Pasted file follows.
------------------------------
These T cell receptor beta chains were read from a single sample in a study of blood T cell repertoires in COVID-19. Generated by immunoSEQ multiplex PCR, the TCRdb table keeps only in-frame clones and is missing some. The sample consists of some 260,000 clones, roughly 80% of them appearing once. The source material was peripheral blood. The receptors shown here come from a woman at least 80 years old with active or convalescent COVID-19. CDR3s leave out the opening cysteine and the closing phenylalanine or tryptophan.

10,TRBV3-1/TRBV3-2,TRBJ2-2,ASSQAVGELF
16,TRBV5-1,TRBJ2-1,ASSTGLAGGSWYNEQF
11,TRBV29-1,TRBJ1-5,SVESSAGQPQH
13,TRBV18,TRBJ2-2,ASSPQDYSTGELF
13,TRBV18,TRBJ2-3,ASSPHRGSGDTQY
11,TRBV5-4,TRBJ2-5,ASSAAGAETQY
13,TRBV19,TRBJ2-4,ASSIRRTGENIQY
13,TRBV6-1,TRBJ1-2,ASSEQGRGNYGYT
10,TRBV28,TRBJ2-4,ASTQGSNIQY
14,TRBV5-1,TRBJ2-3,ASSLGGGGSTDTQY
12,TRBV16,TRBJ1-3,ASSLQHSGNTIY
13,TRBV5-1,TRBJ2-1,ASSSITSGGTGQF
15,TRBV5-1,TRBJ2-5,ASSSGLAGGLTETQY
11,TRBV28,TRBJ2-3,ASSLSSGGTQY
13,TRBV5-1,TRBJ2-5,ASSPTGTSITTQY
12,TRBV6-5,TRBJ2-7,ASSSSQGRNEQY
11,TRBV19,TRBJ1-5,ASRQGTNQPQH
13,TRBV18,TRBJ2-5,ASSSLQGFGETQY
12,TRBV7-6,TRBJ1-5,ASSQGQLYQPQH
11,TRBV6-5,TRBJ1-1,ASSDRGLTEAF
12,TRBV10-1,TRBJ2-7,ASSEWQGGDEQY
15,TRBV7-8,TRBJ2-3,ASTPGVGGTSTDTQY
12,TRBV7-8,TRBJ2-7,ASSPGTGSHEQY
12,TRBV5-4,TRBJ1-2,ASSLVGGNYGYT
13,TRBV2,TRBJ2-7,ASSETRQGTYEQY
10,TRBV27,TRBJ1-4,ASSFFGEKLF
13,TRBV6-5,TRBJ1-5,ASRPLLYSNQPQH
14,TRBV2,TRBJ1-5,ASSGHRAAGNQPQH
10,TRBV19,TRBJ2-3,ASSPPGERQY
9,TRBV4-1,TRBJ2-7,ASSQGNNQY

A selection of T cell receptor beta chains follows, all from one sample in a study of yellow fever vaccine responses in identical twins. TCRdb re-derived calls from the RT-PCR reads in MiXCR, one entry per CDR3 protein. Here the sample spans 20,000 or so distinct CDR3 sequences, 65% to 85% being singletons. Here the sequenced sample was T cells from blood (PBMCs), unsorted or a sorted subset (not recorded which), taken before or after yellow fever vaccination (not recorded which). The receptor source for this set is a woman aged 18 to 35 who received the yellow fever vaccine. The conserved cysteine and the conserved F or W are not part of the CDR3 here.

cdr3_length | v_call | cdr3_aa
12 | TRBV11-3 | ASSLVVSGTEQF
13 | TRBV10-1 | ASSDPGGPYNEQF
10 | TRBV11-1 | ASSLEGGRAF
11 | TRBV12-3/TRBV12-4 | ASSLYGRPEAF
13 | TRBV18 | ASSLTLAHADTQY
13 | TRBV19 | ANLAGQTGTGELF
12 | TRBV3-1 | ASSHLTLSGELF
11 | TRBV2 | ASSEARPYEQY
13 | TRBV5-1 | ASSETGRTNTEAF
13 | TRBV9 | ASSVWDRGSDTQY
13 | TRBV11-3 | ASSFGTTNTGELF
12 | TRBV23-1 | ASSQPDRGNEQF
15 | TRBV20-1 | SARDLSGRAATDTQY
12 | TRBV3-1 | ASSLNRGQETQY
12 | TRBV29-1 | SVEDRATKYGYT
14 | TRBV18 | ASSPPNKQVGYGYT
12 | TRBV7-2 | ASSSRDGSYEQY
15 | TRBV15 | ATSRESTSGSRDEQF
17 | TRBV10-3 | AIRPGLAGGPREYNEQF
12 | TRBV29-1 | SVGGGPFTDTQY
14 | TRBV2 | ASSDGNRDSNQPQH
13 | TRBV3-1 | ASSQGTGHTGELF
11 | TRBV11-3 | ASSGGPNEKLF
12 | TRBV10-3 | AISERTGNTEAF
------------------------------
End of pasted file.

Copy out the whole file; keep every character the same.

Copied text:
These T cell receptor beta chains were read from a single sample in a study of blood T cell repertoires in COVID-19. Generated by immunoSEQ multiplex PCR, the TCRdb table keeps only in-frame clones and is missing some. The sample consists of some 260,000 clones, roughly 80% of them appearing once. The source material was peripheral blood. The receptors shown here come from a woman at least 80 years old with active or convalescent COVID-19. CDR3s leave out the opening cysteine and the closing phenylalanine or tryptophan.

10,TRBV3-1/TRBV3-2,TRBJ2-2,ASSQAVGELF
16,TRBV5-1,TRBJ2-1,ASSTGLAGGSWYNEQF
11,TRBV29-1,TRBJ1-5,SVESSAGQPQH
13,TRBV18,TRBJ2-2,ASSPQDYSTGELF
13,TRBV18,TRBJ2-3,ASSPHRGSGDTQY
11,TRBV5-4,TRBJ2-5,ASSAAGAETQY
13,TRBV19,TRBJ2-4,ASSIRRTGENIQY
13,TRBV6-1,TRBJ1-2,ASSEQGRGNYGYT
10,TRBV28,TRBJ2-4,ASTQGSNIQY
14,TRBV5-1,TRBJ2-3,ASSLGGGGSTDTQY
12,TRBV16,TRBJ1-3,ASSLQHSGNTIY
13,TRBV5-1,TRBJ2-1,ASSSITSGGTGQF
15,TRBV5-1,TRBJ2-5,ASSSGLAGGLTETQY
11,TRBV28,TRBJ2-3,ASSLSSGGTQY
13,TRBV5-1,TRBJ2-5,ASSPTGTSITTQY
12,TRBV6-5,TRBJ2-7,ASSSSQGRNEQY
11,TRBV19,TRBJ1-5,ASRQGTNQPQH
13,TRBV18,TRBJ2-5,ASSSLQGFGETQY
12,TRBV7-6,TRBJ1-5,ASSQGQLYQPQH
11,TRBV6-5,TRBJ1-1,ASSDRGLTEAF
12,TRBV10-1,TRBJ2-7,ASSEWQGGDEQY
15,TRBV7-8,TRBJ2-3,ASTPGVGGTSTDTQY
12,TRBV7-8,TRBJ2-7,ASSPGTGSHEQY
12,TRBV5-4,TRBJ1-2,ASSLVGGNYGYT
13,TRBV2,TRBJ2-7,ASSETRQGTYEQY
10,TRBV27,TRBJ1-4,ASSFFGEKLF
13,TRBV6-5,TRBJ1-5,ASRPLLYSNQPQH
14,TRBV2,TRBJ1-5,ASSGHRAAGNQPQH
10,TRBV19,TRBJ2-3,ASSPPGERQY
9,TRBV4-1,TRBJ2-7,ASSQGNNQY

A selection of T cell receptor beta chains follows, all from one sample in a study of yellow fever vaccine responses in identical twins. TCRdb re-derived calls from the RT-PCR reads in MiXCR, one entry per CDR3 protein. Here the sample spans 20,000 or so distinct CDR3 sequences, 65% to 85% being singletons. Here the sequenced sample was T cells from blood (PBMCs), unsorted or a sorted subset (not recorded which), taken before or after yellow fever vaccination (not recorded which). The receptor source for this set is a woman aged 18 to 35 who received the yellow fever vaccine. The conserved cysteine and the conserved F or W are not part of the CDR3 here.

cdr3_length | v_call | cdr3_aa
12 | TRBV11-3 | ASSLVVSGTEQF
13 | TRBV10-1 | ASSDPGGPYNEQF
10 | TRBV11-1 | ASSLEGGRAF
11 | TRBV12-3/TRBV12-4 | ASSLYGRPEAF
13 | TRBV18 | ASSLTLAHADTQY
13 | TRBV19 | ANLAGQTGTGELF
12 | TRBV3-1 | ASSHLTLSGELF
11 | TRBV2 | ASSEARPYEQY
13 | TRBV5-1 | ASSETGRTNTEAF
13 | TRBV9 | ASSVWDRGSDTQY
13 | TRBV11-3 | ASSFGTTNTGELF
12 | TRBV23-1 | ASSQPDRGNEQF
15 | TRBV20-1 | SARDLSGRAATDTQY
12 | TRBV3-1 | ASSLNRGQETQY
12 | TRBV29-1 | SVEDRATKYGYT
14 | TRBV18 | ASSPPNKQVGYGYT
12 | TRBV7-2 | ASSSRDGSYEQY
15 | TRBV15 | ATSRESTSGSRDEQF
17 | TRBV10-3 | AIRPGLAGGPREYNEQF
12 | TRBV29-1 | SVGGGPFTDTQY
14 | TRBV2 | ASSDGNRDSNQPQH
13 | TRBV3-1 | ASSQGTGHTGELF
11 | TRBV11-3 | ASSGGPNEKLF
12 | TRBV10-3 | AISERTGNTEAF